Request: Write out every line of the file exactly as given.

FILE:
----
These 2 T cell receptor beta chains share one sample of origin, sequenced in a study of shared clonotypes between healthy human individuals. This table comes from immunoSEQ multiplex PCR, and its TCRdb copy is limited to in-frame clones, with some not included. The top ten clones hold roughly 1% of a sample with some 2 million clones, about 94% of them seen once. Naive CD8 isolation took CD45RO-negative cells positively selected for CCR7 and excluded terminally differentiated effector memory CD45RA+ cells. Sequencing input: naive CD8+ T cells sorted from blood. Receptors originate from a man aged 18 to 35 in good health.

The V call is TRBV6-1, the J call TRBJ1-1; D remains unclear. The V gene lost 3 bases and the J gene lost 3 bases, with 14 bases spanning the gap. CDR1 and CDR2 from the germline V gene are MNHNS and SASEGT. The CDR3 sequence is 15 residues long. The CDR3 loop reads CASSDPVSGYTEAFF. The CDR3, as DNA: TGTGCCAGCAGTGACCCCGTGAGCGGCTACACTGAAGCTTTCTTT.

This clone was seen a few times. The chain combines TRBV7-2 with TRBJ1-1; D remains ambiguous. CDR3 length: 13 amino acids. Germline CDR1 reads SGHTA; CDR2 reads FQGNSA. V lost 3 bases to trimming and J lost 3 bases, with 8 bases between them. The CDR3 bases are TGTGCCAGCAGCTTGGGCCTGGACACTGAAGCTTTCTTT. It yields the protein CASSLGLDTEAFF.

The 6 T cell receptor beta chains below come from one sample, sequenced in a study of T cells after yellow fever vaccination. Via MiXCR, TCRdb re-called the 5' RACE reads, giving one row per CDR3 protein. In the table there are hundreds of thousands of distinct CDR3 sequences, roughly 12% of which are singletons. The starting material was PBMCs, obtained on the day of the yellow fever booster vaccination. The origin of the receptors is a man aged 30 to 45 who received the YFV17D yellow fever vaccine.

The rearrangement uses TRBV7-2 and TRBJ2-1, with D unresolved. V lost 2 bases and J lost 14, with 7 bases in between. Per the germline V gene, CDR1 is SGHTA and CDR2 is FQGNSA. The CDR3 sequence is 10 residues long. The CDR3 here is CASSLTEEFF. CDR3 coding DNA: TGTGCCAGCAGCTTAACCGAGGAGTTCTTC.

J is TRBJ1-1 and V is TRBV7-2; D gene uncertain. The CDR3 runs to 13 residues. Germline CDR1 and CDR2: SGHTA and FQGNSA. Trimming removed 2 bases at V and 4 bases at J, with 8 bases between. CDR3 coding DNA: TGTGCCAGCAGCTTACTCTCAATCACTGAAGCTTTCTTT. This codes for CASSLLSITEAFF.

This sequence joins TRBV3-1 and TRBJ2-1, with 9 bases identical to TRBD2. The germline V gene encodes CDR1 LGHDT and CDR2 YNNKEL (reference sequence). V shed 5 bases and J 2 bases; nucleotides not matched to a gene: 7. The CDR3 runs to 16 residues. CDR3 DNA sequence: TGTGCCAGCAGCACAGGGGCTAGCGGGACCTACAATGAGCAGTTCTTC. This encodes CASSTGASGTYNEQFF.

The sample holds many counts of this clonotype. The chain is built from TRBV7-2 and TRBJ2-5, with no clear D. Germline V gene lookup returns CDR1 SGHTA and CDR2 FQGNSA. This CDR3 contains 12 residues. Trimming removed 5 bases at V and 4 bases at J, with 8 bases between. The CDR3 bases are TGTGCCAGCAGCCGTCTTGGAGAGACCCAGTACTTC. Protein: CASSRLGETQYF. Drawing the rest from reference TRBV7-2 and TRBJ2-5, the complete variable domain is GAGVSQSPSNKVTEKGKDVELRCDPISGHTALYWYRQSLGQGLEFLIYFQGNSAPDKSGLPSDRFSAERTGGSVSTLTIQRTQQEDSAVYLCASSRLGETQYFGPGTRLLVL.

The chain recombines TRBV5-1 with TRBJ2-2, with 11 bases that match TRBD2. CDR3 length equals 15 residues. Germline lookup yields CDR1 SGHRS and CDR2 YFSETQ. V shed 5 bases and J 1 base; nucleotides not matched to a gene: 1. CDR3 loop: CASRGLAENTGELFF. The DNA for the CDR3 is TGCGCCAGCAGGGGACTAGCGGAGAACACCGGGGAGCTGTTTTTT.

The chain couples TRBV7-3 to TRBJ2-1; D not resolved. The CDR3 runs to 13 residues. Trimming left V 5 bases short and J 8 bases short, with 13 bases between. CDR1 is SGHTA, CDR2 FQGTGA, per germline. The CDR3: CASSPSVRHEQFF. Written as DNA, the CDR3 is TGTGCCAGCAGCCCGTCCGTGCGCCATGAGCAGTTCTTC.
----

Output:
These 2 T cell receptor beta chains share one sample of origin, sequenced in a study of shared clonotypes between healthy human individuals. This table comes from immunoSEQ multiplex PCR, and its TCRdb copy is limited to in-frame clones, with some not included. The top ten clones hold roughly 1% of a sample with some 2 million clones, about 94% of them seen once. Naive CD8 isolation took CD45RO-negative cells positively selected for CCR7 and excluded terminally differentiated effector memory CD45RA+ cells. Sequencing input: naive CD8+ T cells sorted from blood. Receptors originate from a man aged 18 to 35 in good health.

The V call is TRBV6-1, the J call TRBJ1-1; D remains unclear. The V gene lost 3 bases and the J gene lost 3 bases, with 14 bases spanning the gap. CDR1 and CDR2 from the germline V gene are MNHNS and SASEGT. The CDR3 sequence is 15 residues long. The CDR3 loop reads CASSDPVSGYTEAFF. The CDR3, as DNA: TGTGCCAGCAGTGACCCCGTGAGCGGCTACACTGAAGCTTTCTTT.

This clone was seen a few times. The chain combines TRBV7-2 with TRBJ1-1; D remains ambiguous. CDR3 length: 13 amino acids. Germline CDR1 reads SGHTA; CDR2 reads FQGNSA. V lost 3 bases to trimming and J lost 3 bases, with 8 bases between them. The CDR3 bases are TGTGCCAGCAGCTTGGGCCTGGACACTGAAGCTTTCTTT. It yields the protein CASSLGLDTEAFF.

The 6 T cell receptor beta chains below come from one sample, sequenced in a study of T cells after yellow fever vaccination. Via MiXCR, TCRdb re-called the 5' RACE reads, giving one row per CDR3 protein. In the table there are hundreds of thousands of distinct CDR3 sequences, roughly 12% of which are singletons. The starting material was PBMCs, obtained on the day of the yellow fever booster vaccination. The origin of the receptors is a man aged 30 to 45 who received the YFV17D yellow fever vaccine.

The rearrangement uses TRBV7-2 and TRBJ2-1, with D unresolved. V lost 2 bases and J lost 14, with 7 bases in between. Per the germline V gene, CDR1 is SGHTA and CDR2 is FQGNSA. The CDR3 sequence is 10 residues long. The CDR3 here is CASSLTEEFF. CDR3 coding DNA: TGTGCCAGCAGCTTAACCGAGGAGTTCTTC.

J is TRBJ1-1 and V is TRBV7-2; D gene uncertain. The CDR3 runs to 13 residues. Germline CDR1 and CDR2: SGHTA and FQGNSA. Trimming removed 2 bases at V and 4 bases at J, with 8 bases between. CDR3 coding DNA: TGTGCCAGCAGCTTACTCTCAATCACTGAAGCTTTCTTT. This codes for CASSLLSITEAFF.

This sequence joins TRBV3-1 and TRBJ2-1, with 9 bases identical to TRBD2. The germline V gene encodes CDR1 LGHDT and CDR2 YNNKEL (reference sequence). V shed 5 bases and J 2 bases; nucleotides not matched to a gene: 7. The CDR3 runs to 16 residues. CDR3 DNA sequence: TGTGCCAGCAGCACAGGGGCTAGCGGGACCTACAATGAGCAGTTCTTC. This encodes CASSTGASGTYNEQFF.

The sample holds many counts of this clonotype. The chain is built from TRBV7-2 and TRBJ2-5, with no clear D. Germline V gene lookup returns CDR1 SGHTA and CDR2 FQGNSA. This CDR3 contains 12 residues. Trimming removed 5 bases at V and 4 bases at J, with 8 bases between. The CDR3 bases are TGTGCCAGCAGCCGTCTTGGAGAGACCCAGTACTTC. Protein: CASSRLGETQYF. Drawing the rest from reference TRBV7-2 and TRBJ2-5, the complete variable domain is GAGVSQSPSNKVTEKGKDVELRCDPISGHTALYWYRQSLGQGLEFLIYFQGNSAPDKSGLPSDRFSAERTGGSVSTLTIQRTQQEDSAVYLCASSRLGETQYFGPGTRLLVL.

The chain recombines TRBV5-1 with TRBJ2-2, with 11 bases that match TRBD2. CDR3 length equals 15 residues. Germline lookup yields CDR1 SGHRS and CDR2 YFSETQ. V shed 5 bases and J 1 base; nucleotides not matched to a gene: 1. CDR3 loop: CASRGLAENTGELFF. The DNA for the CDR3 is TGCGCCAGCAGGGGACTAGCGGAGAACACCGGGGAGCTGTTTTTT.

The chain couples TRBV7-3 to TRBJ2-1; D not resolved. The CDR3 runs to 13 residues. Trimming left V 5 bases short and J 8 bases short, with 13 bases between. CDR1 is SGHTA, CDR2 FQGTGA, per germline. The CDR3: CASSPSVRHEQFF. Written as DNA, the CDR3 is TGTGCCAGCAGCCCGTCCGTGCGCCATGAGCAGTTCTTC.